Using optical-electron correlative microscopy for shales of contrasting thermal maturity

Chinmay Sethi, Maria Mastalerz, James C. Hower, Bodhisatwa Hazra, Ashok K. Singh, Vikram Vishal

Research output: Contribution to journalArticlepeer-review

3 Scopus citations


Identifying dispersed organic matter (DOM) types present in shales with the help of a standalone scanning electron microscope (SEM) is often difficult to accomplish. Although reflected light microscopes are useful in identifying the organic matter type, they typically achieve magnification of 500× but cannot magnify beyond 2500×. Optical-electron correlative microscopy, a new technique that has recently gained popularity, involves first identifying the type of organic matter under an optical microscope before finding the same particle under SEM for a closer look at its microstructure. In this study, marginally mature in the early oil window (n = 2) and late mature at the boundary of oil window and condensate wet gas window (n = 2) shales from the Rajmahal (RM) and Jharia (Jh) Basins of India, respectively, were compared using the correlative technique. The source rock properties and the mineralogical composition of the shale samples were first evaluated using Rock-Eval 6 and X-ray diffraction (XRD) analysis, respectively. During electron microscopy analysis, SEM parameters such as brightness/contrast levels, acceleration voltage, and working distance were adjusted to make the DOM and mineral matter present in the shale samples clearly distinguishable from one another. At the acceleration voltage of 15 kV under backscattered (BSE)scanning mode and 10 kV under secondary electron (SE2) scanning mode the DOM and mineral matter were clearly discernible in both RM and Jh shale samples. However, without the correlative technique it was challenging to distinguish between the individual maceral types present in the shale samples, as all appear dark under SEM. Mineral matrix characterization using the correlative technique and energy dispersive spectroscopy (EDS) analysis enabled clay minerals in cell lumens of semifusinite to be identified in both RM and Jh shales. Under SEM, pyrite was associated with vitrinite in Jh shales, which was difficult to notice under the optical microscope. The correlative technique enabled the analysis of the organic matter-hosted porosity under SEM at higher magnifications. The sporinite in the RM shale samples was found to have SEM visible pores, whereas no pores were observed to be present within the sporinite in Jh shales. Both vitrinite and inerinite macerals observed in RM and Jh shale samples lacked any SEM-visible pore structure. The pores were found to be more obvious at a 5 kV acceleration voltage than at 10 kV in SE2 scanning mode.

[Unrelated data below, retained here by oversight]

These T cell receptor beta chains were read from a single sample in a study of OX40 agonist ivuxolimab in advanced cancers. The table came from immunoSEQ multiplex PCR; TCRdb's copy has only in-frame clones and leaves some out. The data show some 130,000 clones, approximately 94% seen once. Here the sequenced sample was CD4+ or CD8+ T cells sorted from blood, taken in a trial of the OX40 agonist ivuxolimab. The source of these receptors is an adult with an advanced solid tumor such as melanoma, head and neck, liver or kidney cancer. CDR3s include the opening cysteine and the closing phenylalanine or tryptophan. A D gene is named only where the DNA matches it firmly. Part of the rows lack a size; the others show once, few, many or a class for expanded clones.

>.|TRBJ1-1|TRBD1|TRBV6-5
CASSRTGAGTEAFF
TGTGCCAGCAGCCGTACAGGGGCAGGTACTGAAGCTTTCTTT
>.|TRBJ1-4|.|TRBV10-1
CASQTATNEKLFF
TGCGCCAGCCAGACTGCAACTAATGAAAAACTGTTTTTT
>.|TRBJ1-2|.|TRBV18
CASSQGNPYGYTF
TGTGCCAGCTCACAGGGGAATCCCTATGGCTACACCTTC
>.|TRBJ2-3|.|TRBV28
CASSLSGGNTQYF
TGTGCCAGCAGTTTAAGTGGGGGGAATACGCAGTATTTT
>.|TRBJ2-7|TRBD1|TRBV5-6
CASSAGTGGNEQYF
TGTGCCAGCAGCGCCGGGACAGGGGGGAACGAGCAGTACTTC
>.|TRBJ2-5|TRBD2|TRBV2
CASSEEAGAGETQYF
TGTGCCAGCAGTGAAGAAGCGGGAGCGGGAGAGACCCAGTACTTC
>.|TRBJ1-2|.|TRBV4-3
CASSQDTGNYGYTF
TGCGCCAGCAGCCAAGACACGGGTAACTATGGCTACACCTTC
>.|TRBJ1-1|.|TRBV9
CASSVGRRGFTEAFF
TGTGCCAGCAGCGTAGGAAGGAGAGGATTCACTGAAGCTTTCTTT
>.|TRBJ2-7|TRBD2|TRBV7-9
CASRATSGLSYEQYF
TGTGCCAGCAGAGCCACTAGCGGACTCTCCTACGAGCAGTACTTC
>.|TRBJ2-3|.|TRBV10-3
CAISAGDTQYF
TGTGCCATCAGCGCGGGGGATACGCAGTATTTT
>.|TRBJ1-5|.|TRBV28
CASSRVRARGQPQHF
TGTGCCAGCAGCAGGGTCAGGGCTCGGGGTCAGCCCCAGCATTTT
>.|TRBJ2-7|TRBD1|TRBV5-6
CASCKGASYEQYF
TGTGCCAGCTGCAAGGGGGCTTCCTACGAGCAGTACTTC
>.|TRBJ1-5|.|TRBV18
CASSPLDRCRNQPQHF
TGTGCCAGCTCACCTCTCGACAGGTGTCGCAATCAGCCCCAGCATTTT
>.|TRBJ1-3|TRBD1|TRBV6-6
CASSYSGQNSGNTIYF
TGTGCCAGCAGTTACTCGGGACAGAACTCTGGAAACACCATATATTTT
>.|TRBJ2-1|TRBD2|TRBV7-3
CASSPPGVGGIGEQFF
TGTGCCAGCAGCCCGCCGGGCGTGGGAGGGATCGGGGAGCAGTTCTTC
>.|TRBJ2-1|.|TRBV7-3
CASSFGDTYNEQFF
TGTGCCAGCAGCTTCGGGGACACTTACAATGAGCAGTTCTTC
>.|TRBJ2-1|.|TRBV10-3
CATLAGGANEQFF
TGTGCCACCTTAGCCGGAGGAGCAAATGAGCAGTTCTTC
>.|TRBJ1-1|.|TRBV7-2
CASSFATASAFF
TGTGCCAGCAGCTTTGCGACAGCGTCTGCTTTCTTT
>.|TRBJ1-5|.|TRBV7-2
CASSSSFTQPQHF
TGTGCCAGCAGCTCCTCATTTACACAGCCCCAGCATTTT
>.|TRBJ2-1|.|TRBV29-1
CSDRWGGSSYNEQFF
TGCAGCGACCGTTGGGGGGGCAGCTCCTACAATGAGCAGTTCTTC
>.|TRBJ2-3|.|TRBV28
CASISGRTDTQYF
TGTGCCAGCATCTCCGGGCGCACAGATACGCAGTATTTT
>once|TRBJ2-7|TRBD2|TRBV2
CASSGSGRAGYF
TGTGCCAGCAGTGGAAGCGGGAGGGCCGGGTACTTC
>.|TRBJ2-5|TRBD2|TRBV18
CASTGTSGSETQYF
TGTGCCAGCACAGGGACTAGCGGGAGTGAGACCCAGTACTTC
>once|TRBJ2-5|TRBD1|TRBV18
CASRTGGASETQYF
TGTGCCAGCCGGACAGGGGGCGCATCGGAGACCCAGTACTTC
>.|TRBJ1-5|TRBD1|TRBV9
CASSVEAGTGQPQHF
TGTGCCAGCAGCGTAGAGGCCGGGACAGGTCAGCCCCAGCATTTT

Original languageEnglish
Article number104273
JournalInternational Journal of Coal Geology
StatePublished - Jun 1 2023

Bibliographical note

Publisher Copyright:
© 2023 Elsevier B.V.


  • Correlative microscopy
  • Dispersed organic matter
  • Organic petrology
  • Shale petroleum systems

ASJC Scopus subject areas

  • Fuel Technology
  • Geology
  • Economic Geology
  • Stratigraphy


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